When you see this sign, what’s your first reaction?
Progressive? Hyper politically-correct? Radical? Polarizing? For the nearly one million people in the U.S. who identify as transgender, it can provide relief from the daily struggle they face just to use the restroom. This gender-inclusive sign promotes equal access to public restrooms, easing the discrimination that many transgender citizens face.
Consider a recent situation. Idaho transgender woman Ally Robledo was slapped with a trespassing citation for using a female public restroom. Robledo said she had gone through a gender reassignment surgery, but some were still uncomfortable with her presence. She maintains that using male restrooms led to feelings of embarrassment and harassment, saying that she sometimes even feared for her safety. Robledo said, “I’m a female trapped in a man’s body…Getting the no trespassing order for a public restroom was really painful.” The sad truth is that transgender citizens are forced to navigate a minefield for a simple act that nearly everyone takes for granted.
Still, legislators have proposed bills that cause complications for transgender people. Arizona State Senator John Kavanagh proposed a bill that prohibited people from entering a “public restroom, bathroom, shower, bath, dressing room, or locker room” if the sex designation of that facility did not match their birth certificate. Kavanagh later amended the colloquially dubbed “Show Me Your Papers Before You Go Potty” bill to shield businesses from civil or criminal liability. The suggested bill isn’t explicitly targeting transgender people, but it does make things more complex for people who want to use the bathroom best for them.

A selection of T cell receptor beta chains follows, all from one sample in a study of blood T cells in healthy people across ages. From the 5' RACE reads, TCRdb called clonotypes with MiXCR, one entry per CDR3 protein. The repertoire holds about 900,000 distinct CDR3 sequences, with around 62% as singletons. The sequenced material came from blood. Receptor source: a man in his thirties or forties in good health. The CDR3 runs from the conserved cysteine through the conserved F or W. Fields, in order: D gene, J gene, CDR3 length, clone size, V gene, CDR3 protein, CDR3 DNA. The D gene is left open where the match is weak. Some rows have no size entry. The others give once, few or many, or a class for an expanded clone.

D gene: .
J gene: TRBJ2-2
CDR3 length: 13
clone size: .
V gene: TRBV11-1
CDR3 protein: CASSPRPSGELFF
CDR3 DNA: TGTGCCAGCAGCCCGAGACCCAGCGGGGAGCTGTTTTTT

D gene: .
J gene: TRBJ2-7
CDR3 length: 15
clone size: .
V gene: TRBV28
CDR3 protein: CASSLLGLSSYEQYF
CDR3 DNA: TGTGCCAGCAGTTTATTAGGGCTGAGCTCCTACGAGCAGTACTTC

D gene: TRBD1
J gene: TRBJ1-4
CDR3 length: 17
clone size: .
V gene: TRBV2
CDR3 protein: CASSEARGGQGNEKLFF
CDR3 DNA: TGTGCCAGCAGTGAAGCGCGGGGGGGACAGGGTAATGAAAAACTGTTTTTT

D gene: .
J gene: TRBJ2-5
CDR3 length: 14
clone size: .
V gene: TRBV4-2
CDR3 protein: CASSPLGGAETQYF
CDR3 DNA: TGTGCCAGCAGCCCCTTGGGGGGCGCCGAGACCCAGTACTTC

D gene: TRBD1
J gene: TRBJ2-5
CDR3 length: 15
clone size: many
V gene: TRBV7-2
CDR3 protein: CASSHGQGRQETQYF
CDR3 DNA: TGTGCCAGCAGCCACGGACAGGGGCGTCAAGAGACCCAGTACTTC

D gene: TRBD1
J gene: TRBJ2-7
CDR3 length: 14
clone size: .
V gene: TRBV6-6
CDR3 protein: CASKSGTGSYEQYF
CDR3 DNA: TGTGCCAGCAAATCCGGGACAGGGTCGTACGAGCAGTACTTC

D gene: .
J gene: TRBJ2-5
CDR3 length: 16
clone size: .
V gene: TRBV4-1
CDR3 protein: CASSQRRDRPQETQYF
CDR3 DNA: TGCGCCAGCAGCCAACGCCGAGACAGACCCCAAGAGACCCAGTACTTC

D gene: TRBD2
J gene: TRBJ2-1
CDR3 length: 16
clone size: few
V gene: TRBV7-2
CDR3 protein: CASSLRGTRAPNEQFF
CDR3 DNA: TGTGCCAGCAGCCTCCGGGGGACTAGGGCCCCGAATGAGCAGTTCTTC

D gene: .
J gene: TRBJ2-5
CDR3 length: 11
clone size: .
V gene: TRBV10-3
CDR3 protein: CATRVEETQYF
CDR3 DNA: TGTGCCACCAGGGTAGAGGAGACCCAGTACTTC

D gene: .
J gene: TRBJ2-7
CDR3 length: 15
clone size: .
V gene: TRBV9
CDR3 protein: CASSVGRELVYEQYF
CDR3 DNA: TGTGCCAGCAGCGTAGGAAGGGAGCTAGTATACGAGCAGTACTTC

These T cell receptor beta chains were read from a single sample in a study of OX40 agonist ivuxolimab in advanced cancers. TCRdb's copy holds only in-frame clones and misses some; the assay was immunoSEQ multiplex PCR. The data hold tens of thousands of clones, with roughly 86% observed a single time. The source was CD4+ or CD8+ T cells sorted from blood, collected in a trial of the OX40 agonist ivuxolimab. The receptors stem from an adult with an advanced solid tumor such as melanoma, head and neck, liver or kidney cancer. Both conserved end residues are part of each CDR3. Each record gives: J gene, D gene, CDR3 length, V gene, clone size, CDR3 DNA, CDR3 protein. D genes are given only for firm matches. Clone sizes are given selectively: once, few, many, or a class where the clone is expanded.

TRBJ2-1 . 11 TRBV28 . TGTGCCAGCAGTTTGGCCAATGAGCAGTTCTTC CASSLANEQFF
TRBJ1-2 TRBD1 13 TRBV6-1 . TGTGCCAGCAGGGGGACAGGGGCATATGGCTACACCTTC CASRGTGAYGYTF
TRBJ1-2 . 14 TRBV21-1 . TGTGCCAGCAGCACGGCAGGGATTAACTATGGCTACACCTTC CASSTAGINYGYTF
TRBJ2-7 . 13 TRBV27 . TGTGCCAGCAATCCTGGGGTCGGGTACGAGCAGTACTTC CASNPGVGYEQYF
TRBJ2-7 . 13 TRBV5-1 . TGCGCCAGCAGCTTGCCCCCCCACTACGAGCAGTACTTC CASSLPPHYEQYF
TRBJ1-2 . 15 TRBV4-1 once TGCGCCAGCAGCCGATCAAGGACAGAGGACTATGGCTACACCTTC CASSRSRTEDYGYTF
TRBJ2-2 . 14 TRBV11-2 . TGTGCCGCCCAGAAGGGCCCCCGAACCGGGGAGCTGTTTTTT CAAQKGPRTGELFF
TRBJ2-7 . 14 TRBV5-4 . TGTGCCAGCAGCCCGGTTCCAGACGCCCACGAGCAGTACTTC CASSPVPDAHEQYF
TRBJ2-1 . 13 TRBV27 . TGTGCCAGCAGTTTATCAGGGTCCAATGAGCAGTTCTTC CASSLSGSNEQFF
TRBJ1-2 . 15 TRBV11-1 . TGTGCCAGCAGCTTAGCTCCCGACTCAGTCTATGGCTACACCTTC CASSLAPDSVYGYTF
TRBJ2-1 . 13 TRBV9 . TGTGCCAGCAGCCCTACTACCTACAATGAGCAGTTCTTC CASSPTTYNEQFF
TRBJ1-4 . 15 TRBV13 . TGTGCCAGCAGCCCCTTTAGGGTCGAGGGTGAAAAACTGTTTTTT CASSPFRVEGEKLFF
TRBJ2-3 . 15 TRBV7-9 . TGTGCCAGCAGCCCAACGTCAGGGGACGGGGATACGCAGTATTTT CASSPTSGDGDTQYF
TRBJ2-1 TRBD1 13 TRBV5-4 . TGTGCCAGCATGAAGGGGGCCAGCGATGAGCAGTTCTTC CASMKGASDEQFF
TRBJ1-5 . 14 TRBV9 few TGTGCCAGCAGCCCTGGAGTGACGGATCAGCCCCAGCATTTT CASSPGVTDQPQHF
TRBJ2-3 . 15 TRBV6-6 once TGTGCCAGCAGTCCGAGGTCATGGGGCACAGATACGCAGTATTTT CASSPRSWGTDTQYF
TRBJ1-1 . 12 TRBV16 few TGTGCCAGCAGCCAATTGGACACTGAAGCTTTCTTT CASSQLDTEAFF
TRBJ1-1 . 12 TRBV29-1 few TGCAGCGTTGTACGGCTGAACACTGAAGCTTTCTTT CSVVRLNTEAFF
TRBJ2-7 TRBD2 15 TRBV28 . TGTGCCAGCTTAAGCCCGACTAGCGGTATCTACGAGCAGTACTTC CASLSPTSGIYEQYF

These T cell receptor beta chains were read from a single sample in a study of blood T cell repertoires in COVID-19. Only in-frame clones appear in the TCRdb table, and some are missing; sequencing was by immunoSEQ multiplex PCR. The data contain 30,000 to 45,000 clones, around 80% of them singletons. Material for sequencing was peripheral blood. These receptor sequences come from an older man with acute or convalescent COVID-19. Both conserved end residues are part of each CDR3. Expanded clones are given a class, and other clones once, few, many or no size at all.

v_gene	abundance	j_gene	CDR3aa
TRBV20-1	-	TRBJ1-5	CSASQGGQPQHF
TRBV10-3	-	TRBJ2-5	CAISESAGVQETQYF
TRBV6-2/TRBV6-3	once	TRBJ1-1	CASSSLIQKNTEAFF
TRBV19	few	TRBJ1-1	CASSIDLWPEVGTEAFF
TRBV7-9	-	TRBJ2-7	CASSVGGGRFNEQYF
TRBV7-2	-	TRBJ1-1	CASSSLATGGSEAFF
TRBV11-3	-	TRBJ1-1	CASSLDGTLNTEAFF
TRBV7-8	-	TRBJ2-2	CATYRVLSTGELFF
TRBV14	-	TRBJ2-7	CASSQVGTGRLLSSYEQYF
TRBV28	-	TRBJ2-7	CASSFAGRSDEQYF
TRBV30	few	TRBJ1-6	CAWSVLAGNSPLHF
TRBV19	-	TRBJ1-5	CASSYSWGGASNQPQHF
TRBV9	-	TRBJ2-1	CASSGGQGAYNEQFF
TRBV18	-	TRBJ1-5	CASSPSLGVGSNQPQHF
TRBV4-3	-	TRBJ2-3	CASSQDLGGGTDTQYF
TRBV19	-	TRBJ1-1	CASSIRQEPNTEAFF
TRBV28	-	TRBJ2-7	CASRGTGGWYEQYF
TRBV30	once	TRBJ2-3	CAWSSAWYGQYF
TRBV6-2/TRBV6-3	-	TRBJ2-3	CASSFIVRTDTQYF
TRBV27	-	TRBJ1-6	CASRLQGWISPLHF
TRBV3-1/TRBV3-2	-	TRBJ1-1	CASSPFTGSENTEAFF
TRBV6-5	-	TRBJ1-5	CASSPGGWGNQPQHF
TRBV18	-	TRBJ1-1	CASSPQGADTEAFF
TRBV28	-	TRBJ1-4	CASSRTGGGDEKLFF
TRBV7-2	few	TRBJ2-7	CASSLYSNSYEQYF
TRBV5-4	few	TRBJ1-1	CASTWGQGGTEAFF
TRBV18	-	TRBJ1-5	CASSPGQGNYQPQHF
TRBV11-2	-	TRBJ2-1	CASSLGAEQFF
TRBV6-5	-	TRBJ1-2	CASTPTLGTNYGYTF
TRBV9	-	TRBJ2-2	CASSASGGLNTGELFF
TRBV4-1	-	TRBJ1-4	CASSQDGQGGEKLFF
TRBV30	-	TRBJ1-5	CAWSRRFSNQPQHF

The fight for transgender rights remains obscured; 3 in 10 Americans are still not sure what it means to be transgender. The Oxford dictionary defined a transgender person as, “a person whose identity does not conform unambiguously to conventional notions of male or female gender, but combines or moves in between.” Since the definition of a transgender person is indefinite, a sign should feature a broad representation of gender qualities.
MyDoorSign’s new signs, based on a Parsons student’s original designs and profiled on the famous Humans of New York website, are exceptionally inclusive, displaying multiple gender symbols to show equal restroom access.
Other kinds of gender-neutral signs can be found, but they’re not without problems. Many gender-neutral bathroom signs show a male, female, and a hybrid gender sign, which many argue merely creates a third gender and defies the concept of being ‘gender-neutral.’
Psychotherapist Dr. Jean Malpas, the Director of the Gender and Family Project for the Ackerman Institute for the Family in New York weighed in. He maintains that gender-neutral signs are not new concepts. “I noticed that ‘the Modern,’ the restaurant attached to the Museum of Modern Art, also had an all gender bathroom, and nobody, younger and older, male and female patrons, seemed to mind at all.”
Malpas says a sign with a third gender may be “stigmatizing” and “isolating,” missing the point of having a sign that neutralizes gender. “The point is that gender depends on one’s identity, and not on the sex they were born in or assigned at birth.”